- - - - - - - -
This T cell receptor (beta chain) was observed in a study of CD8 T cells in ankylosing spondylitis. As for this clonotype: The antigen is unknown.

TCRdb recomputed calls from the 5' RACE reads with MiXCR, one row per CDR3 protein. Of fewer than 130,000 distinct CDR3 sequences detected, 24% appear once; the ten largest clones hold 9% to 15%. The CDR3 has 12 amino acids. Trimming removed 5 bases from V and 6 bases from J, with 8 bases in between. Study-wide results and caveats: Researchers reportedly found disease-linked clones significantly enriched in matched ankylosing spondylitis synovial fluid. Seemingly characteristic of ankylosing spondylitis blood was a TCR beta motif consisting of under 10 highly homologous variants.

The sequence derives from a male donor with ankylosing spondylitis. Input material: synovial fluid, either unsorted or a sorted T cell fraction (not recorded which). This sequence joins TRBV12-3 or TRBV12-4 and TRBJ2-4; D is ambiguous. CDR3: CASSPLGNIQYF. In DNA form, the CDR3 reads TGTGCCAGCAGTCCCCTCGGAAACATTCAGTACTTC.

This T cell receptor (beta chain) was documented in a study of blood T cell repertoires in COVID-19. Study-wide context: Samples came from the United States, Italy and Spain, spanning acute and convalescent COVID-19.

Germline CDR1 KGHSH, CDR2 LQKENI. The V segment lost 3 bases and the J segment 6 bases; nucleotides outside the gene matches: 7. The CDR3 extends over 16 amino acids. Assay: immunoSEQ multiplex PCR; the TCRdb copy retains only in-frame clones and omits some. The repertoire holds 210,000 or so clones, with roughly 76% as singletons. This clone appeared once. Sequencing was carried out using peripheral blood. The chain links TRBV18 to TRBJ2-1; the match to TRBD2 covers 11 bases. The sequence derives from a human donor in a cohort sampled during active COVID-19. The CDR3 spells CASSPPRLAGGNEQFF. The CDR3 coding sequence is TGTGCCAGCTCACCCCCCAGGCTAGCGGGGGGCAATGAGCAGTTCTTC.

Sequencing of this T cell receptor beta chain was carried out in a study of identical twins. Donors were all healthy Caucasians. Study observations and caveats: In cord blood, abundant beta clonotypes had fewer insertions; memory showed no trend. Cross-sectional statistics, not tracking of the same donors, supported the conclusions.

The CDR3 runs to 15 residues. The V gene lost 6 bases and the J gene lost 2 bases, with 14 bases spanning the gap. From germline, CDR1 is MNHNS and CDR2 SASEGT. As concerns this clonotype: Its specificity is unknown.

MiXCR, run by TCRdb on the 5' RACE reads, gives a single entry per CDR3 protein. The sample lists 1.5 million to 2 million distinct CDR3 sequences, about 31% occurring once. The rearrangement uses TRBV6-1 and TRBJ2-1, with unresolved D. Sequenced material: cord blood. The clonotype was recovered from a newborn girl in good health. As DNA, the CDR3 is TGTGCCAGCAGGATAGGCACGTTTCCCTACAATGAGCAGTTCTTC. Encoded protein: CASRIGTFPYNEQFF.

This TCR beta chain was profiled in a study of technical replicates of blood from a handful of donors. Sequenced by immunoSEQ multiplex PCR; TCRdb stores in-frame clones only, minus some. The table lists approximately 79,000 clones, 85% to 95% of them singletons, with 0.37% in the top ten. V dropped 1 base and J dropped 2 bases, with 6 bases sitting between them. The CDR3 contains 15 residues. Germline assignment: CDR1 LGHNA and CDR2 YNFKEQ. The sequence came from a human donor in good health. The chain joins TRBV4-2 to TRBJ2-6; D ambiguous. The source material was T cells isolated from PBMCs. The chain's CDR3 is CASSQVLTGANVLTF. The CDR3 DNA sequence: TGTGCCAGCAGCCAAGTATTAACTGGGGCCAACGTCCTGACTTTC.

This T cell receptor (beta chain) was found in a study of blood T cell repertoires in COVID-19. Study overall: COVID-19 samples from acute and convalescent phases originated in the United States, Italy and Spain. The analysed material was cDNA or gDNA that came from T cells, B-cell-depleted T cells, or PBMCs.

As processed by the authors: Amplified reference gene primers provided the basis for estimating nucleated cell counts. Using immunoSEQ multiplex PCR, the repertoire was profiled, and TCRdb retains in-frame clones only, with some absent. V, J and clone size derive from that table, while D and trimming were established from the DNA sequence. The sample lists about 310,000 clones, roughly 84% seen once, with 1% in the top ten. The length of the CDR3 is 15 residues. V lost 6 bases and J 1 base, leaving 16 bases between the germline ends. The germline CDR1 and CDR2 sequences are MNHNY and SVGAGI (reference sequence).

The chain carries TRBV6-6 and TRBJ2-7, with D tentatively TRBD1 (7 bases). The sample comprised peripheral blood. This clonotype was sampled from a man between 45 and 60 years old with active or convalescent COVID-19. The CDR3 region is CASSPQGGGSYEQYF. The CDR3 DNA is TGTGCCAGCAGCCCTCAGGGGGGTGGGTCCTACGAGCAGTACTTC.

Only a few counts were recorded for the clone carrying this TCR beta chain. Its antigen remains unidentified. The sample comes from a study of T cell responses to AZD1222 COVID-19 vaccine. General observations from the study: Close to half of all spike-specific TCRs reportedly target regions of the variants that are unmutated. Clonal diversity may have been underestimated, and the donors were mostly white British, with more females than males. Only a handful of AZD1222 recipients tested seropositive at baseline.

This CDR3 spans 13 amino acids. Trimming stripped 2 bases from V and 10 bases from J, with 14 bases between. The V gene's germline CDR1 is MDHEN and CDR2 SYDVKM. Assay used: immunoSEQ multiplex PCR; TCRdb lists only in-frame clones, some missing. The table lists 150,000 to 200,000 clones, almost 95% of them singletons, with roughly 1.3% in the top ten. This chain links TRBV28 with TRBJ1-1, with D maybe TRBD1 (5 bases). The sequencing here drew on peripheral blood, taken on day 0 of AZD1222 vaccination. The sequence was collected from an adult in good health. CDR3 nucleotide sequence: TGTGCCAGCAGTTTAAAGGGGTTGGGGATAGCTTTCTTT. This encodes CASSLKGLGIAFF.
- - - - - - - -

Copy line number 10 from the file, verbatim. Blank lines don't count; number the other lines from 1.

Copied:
This T cell receptor (beta chain) was found in a study of blood T cell repertoires in COVID-19. Study overall: COVID-19 samples from acute and convalescent phases originated in the United States, Italy and Spain. The analysed material was cDNA or gDNA that came from T cells, B-cell-depleted T cells, or PBMCs.